If this had been a film, there would have been a warning about strong sexual violence and I wouldn't have gone to see it, because I know my triggers well enough. I have no desire to ban this sort of thing, or any sort of artistic expression, but I would like to make an informed choice about what I hand over money to see. But it wasn't a film, it was a filmed theatre production, so there were no warnings. I would have really appreciated a warning. If I had had a warning, I would not have gone, because the performances were really very good, and I won't sleep tonight they were so convincing.

So next time I am planning to go see a national theatre production I will be waiting until someone I know and trust has seen it, and then I can ask them about it. And then they can tell me Oh yes, it's very faithful to the source material, well, aside from the fact that they inserted a completely gratuitous and unnecessary brutal rape scene which adds nothing to the plot and will traumatise you. But apart from that it's very good.

I'm going to shout at Question Time for a bit now. Hopefully that will work as brain bleach.
miss_s_b: (Mood: Terrified)
This evening's entertainment has been a theatrical adaptation of of several of Roald Dahl's macabre short stories for the stage by Jeremy Dyson. The set design was brilliant; using simple props to convey everything from a pawn shop to a science lab to a West Country Guest house (they eat their young down there, you know) and the cast were versatile and talented, taking several parts each, sometimes of multiple genders. I particularly enjoyed Nick Fletcher's gleeful licking of his meat cleaver, and Selina Griffiths' mad Devon B&B owner, but the whole thing was gloriously well-performed throughout.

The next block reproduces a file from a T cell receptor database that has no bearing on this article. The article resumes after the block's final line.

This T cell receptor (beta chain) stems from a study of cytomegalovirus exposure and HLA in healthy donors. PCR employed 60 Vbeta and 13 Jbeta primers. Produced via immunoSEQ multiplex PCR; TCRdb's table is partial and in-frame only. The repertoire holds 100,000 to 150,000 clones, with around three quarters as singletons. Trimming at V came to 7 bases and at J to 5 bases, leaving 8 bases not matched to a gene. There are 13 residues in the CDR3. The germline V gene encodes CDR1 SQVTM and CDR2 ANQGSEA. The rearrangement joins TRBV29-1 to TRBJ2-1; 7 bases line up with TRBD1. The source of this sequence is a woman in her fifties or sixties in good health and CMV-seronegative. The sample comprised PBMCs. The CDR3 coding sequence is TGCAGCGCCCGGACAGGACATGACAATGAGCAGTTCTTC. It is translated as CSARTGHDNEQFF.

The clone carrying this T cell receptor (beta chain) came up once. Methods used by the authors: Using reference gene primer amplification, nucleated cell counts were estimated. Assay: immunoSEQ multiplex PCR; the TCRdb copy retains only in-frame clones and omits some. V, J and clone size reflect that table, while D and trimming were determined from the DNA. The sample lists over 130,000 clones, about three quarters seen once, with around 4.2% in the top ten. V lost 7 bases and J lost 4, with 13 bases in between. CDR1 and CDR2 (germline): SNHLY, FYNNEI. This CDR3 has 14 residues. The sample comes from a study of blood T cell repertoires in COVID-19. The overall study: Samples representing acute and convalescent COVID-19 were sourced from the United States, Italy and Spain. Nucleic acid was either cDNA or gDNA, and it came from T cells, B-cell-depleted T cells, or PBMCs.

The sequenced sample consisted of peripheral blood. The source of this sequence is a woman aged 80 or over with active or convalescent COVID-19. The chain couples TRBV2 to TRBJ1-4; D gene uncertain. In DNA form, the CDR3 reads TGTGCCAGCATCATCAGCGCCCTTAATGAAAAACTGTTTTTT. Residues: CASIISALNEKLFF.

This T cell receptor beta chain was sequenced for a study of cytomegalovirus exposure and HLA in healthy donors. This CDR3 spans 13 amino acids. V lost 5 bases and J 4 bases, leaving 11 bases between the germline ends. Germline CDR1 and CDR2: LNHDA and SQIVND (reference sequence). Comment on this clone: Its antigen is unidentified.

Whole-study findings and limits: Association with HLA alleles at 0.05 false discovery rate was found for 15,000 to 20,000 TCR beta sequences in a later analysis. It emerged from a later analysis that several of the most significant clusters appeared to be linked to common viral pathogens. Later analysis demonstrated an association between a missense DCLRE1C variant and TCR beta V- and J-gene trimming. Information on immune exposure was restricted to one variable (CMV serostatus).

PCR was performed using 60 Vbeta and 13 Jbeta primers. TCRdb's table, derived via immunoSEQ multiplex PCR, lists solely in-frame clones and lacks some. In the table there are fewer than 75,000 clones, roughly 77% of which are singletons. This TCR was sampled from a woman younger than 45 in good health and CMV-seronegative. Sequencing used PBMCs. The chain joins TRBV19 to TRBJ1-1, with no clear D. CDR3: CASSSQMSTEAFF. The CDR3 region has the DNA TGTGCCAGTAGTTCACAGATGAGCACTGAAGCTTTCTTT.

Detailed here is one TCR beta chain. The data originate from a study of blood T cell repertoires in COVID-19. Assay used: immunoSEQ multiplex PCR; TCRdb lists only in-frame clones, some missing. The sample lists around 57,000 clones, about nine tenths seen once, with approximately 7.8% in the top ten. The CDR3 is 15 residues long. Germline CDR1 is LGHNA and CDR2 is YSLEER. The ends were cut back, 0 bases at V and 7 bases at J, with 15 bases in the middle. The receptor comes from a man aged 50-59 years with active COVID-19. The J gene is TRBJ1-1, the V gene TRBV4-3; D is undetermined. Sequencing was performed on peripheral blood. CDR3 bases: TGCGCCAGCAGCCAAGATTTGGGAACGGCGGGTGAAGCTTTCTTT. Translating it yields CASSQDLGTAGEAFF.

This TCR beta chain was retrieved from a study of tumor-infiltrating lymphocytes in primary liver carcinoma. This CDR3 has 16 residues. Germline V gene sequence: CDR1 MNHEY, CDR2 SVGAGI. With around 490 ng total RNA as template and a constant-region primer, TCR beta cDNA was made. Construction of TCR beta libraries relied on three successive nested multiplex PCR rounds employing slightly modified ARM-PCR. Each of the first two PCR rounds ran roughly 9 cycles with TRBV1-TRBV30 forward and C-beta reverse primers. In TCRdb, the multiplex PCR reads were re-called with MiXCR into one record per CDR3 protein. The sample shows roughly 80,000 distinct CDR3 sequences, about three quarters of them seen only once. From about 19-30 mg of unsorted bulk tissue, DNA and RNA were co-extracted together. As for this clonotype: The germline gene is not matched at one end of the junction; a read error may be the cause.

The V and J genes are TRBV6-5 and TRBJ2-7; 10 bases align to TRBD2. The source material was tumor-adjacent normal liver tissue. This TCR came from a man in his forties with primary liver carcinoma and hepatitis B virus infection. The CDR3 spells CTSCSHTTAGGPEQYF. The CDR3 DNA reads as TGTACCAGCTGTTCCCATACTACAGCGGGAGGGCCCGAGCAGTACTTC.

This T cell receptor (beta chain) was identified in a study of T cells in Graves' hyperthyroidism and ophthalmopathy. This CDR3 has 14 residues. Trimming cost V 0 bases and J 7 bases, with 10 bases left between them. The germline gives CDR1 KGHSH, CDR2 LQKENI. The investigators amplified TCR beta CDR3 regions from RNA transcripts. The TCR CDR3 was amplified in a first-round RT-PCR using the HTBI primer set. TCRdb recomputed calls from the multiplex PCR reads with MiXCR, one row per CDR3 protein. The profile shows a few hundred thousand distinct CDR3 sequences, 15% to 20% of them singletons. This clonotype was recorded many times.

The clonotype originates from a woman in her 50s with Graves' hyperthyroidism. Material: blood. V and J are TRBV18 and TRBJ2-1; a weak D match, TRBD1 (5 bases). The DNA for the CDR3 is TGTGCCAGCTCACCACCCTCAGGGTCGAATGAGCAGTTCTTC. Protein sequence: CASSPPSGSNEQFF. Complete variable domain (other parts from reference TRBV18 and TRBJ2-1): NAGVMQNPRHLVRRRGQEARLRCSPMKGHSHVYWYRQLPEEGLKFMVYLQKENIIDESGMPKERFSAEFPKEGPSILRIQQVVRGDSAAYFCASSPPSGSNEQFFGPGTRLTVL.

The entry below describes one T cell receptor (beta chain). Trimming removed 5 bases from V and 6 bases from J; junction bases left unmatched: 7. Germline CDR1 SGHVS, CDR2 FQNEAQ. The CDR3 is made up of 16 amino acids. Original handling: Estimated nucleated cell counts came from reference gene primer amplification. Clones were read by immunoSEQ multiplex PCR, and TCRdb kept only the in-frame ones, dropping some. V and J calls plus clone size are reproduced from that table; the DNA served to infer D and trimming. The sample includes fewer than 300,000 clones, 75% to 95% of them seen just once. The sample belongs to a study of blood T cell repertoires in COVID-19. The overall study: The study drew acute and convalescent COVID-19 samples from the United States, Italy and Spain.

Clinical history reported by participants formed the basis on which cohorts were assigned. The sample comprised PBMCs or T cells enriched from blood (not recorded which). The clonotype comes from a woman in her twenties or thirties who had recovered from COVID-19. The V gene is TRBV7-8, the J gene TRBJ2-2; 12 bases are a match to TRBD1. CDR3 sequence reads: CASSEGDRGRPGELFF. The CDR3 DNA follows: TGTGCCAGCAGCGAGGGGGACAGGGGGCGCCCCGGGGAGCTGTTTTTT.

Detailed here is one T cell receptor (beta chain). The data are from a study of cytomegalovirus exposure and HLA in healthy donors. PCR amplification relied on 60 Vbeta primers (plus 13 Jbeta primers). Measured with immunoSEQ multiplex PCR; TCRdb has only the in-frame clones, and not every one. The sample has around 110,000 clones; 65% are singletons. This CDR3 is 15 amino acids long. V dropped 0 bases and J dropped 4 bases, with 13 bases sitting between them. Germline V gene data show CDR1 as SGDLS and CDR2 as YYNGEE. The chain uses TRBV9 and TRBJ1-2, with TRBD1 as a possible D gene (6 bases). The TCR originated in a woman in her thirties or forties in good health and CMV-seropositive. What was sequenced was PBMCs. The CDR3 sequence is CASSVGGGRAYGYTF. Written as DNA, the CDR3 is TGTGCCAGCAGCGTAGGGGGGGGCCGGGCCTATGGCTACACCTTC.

The story selection was mostly excellent, although the starkly realistic portrayal of The Flying Foxley struck a somewhat sour note amid the arch black humour of the rest of the show; the boy playing young Perkins was chillingly real in his suffering. But I loved that William and Mary was in there, and the tale of the mink fur coat was beautifully done.

Coming in at 1 hour 20, some might say that this Amicus Anthology style play is a teensy bit short for the ticket price, but it certainly felt like money's worth from where I was sitting.


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Hello! I'm Jennie (known to many as SB, due to my handle, or The Yorksher Gob because of my old blog's name). This blog is my public face; click here for a list of all the other places you can find me on t'interwebs.